I line bill, and the railroad bill was
I set for special consideration Thursi
The senate substitute for the
Broughton resolution to investigate
the State Tuberculosis Sanatorium
was sent to judiciary committee number
one after Representative Brongh!
ton of \V_aitP- anther fit hS1
Iged the senate action in substituting
a resolution for the control of the
institution to be placed in the hands
1 of the board appointed by the Govi
ernor, was the result of "disgraceful'
| lobbying by former Judge v\ . A. Neal
j of Lauriuburg, and James Hardness,
of Statesville, who have appeared be|
fore every committee hearing with
i the purpose to defeat the intention
of the proposed investigation.
RALEIGH? During the brief sessj
ion of the Senate today, only one
! new bill was introduced, that coming
| from Senator Ray of Orange county
land being a measure to reguiate the
i licensing of auctioneers. Under it?
provisions, no pt rson would be licenj
sed unless he has been a bona fide
i j resident of the State for two years
prior t oapplication. The insurance
commissioner would be empowered
to issue the license for a fee of
$'200 yearly, and lo require the lie1
ensed tv> give bond of $f?,000.
> Favorable Senate committee report
was made on the resolution intro.
duced by Senator Woodson of Row.
an, directing the corporation commission
to attempt to secure bettor
cast-tu-west passenger train sendee
| in the State, and the bill which would
make it unlawful for an automobile
1 dealer to drive a new car with the
> speedometer detached and then sell
i it as a new machine.
? Senator H. B. Barker of Wayne,
made the motion that he announced
ye;?te.rday he would lodge, to recun
j sider the Varser Sinking Fund Bill,
1 which would provide for sinking fund
to retire the State's bonded indebfcijedne&s,
and the Senate voted to rei
j consider without objection being rair
' Mrs David N. Coffey, Mother of our
1 Representative in General Assembly
Dies at Her Home at Shulls
I Mrs. David N. Coffey, mother of
i Hon. Blaine Coffey, our repres ntai
tivo in the lower house of the Legis.
I at u re died suddenly at her home on
T.,^d?y of this week. The news e?
the sad occurrence was wired to the
' on in Raleigh and he reached home
"j in time for the funeral.
1 j The Raleigh correspondent of the
j Greensboro News has this to say in
i. regard to the reception of the tele
gram by the son:
d "The popular representative had
been apprised of no illness and his
. first intimation of his mother's death
was borne m a telegram from his
" father. He left the Hall very hriefV"
iy to be alone, then returned and finished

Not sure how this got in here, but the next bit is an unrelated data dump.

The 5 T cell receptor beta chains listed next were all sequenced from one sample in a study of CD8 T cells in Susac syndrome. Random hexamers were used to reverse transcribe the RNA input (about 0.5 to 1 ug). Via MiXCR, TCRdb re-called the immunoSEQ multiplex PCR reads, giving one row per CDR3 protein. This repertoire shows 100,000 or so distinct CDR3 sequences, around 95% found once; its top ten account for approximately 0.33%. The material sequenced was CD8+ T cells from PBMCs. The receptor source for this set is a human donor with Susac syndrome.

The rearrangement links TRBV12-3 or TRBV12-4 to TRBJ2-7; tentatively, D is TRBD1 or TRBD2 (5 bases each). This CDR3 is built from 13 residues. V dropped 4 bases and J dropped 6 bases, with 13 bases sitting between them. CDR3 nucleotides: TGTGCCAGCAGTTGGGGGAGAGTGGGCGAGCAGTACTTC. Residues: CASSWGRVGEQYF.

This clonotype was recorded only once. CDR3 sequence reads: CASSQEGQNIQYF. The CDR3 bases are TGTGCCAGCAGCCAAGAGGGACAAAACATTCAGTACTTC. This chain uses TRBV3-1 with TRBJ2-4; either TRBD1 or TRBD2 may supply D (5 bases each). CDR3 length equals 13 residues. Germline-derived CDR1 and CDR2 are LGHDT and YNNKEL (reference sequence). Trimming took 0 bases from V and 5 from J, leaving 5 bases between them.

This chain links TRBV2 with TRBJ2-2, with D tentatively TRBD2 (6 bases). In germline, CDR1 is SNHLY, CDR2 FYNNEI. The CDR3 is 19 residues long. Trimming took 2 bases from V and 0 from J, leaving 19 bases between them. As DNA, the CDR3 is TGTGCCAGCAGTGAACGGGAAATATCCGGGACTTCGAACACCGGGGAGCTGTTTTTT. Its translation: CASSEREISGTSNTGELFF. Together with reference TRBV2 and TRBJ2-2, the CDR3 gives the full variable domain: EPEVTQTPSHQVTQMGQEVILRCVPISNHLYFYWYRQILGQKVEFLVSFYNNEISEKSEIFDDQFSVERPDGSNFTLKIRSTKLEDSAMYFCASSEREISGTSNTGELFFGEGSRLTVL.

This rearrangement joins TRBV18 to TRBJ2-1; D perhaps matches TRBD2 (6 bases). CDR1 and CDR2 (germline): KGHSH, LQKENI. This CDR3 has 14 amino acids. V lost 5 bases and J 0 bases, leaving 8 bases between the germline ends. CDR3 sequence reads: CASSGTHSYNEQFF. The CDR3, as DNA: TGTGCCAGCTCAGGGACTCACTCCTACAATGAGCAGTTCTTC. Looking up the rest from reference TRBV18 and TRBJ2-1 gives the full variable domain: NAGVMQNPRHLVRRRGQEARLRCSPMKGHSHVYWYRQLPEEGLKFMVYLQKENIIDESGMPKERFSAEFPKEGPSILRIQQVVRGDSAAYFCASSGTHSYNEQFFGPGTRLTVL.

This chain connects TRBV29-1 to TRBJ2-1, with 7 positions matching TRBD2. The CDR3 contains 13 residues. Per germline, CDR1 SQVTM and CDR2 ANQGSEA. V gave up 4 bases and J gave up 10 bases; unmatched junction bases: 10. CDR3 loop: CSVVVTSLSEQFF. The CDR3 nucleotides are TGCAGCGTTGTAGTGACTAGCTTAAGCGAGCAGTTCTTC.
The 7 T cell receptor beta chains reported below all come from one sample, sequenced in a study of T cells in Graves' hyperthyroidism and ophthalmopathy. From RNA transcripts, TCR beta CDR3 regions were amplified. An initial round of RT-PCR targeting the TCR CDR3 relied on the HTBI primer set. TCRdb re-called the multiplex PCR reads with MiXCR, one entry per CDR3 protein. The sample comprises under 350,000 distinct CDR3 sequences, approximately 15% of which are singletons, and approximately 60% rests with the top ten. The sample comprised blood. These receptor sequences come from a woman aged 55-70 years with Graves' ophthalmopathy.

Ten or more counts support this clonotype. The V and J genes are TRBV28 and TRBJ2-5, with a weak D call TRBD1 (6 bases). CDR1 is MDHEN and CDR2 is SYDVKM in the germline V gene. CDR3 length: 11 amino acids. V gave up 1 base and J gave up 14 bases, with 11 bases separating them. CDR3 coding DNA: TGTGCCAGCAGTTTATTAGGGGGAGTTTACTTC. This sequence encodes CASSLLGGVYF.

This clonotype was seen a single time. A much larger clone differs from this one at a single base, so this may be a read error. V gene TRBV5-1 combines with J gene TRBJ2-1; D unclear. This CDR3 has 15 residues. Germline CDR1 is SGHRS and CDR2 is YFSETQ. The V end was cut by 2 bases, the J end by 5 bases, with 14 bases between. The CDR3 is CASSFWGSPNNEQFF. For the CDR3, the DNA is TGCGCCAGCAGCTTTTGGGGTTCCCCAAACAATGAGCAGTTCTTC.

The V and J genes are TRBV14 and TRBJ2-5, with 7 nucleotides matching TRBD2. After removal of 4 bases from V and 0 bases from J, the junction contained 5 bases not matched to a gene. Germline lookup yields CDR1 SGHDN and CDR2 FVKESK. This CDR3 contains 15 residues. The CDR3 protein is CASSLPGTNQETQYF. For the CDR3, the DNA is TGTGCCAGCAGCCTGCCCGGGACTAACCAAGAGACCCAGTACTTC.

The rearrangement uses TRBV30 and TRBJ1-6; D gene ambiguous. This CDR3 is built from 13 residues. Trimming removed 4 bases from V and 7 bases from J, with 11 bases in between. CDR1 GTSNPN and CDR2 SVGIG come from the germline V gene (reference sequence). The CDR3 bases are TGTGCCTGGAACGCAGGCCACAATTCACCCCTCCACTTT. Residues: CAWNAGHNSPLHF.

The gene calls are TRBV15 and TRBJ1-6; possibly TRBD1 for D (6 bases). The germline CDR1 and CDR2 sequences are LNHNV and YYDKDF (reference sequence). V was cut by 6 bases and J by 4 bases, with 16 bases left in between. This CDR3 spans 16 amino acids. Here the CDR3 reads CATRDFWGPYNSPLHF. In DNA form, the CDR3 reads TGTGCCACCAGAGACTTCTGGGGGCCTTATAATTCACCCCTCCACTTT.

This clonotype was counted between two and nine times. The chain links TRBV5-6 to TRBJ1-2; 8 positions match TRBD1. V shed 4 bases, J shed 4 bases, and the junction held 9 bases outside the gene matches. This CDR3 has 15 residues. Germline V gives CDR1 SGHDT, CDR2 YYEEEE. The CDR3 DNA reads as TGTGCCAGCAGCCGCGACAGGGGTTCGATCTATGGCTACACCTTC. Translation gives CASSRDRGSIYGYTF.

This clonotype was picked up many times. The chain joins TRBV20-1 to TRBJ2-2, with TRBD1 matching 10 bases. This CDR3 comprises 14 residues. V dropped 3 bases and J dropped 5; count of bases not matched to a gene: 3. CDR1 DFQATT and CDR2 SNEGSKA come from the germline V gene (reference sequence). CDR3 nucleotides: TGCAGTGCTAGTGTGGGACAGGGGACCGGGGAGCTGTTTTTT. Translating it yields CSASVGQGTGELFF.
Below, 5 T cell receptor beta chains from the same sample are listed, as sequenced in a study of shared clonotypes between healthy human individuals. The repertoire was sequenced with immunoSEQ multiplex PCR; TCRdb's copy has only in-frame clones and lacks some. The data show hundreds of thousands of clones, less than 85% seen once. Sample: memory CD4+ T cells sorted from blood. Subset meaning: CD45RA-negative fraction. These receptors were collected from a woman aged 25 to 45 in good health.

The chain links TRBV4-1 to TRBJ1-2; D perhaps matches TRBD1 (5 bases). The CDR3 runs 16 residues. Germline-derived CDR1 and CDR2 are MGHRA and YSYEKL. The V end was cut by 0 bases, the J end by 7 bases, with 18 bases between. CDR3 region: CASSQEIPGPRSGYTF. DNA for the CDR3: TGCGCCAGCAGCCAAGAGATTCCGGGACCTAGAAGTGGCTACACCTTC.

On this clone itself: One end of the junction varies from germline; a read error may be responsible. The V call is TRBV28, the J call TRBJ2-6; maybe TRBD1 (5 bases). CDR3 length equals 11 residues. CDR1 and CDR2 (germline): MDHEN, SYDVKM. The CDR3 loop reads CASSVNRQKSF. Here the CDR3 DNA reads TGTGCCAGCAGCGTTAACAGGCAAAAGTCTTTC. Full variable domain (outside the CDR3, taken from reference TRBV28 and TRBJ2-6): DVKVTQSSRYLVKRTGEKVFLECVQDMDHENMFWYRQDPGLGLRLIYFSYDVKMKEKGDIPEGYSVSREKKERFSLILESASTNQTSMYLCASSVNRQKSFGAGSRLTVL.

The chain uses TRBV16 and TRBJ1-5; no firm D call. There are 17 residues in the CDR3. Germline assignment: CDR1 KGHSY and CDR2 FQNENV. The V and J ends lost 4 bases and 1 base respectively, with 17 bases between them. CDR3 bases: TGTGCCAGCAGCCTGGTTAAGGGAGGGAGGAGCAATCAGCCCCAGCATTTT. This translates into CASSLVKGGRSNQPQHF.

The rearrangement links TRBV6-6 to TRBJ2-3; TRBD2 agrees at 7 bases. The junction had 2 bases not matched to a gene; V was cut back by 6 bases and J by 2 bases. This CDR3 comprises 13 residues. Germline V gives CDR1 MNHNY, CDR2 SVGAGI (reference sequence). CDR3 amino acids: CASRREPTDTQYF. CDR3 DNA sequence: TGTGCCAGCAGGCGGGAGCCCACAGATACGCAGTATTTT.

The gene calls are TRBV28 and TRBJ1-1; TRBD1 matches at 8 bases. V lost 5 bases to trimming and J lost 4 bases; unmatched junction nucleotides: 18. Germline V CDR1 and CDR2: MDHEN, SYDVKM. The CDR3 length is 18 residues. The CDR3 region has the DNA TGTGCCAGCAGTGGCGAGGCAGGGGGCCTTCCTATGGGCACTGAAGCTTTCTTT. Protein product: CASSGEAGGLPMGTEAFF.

the day, leaving on an afier;t
noon train for his home. His collead
; guest accompanied him to thr.
j | and sent a beautiful floral wreath."
a! BOWIE'S RAILROAD BILL
; The expected came to pass when
,r! Mr. Bowie's railroad bill emerged
from .the appropriation committee's
roo taw itli favorable report. This measure
makes provision by which the
es people of the cut-off counties of Ashe
>?- Alleghany, Watauga and Avery may
-1 be brought into connection with the
[}, State through operation of a trunk
or line railroad and branch connections
,e The larger share of aid in construction
of the lines would come from
county and outside aid, the >late coiicr
| tributing a minimum share. The prop
n-1 osition was given in detail in Mr.
at i Bowie's bill printed in Wednesday's
it- Observer, and the plan devised would
appear to give to the state ar.d the
people interested a practicable working
scheme. Interest in this moveis
* not confined to the people of the
sections immediately interested. It is
more broadly viewed in the light of
ks a great enterprise in which the welin
fare of the whole state is involved,
ir- and The Observer is more firmly than
:e* ever convinced that the Legislature
will give the people a chance to put
he the project through. ?Charlotte Obed
ho MRS. CRITCHER ENTERTAINS
in- FRIDAY AFTERNOON CLUB
Mrs. M. P. Critcher was hostess to
m~ | the Friday Afternoon Club at the
1 last meeting. Tho living room of the
_ ' hotel was brightened by potted plants
J and the cheerful glow of lights disensj
pclicd the gloom of the day.
>re, I A two course luncheon was served
cet in the dining room. Valentine place
riff cards were used and the verses on
orn each read. Miss Louise Critcher seru.n
ved the luncheon in a very competent
fi . manner. Mrs .Rooks of Atlanta, Ga.
1 was the only invited guest.
Mrs. B. J. Councill will be the hostess
at tto meeting.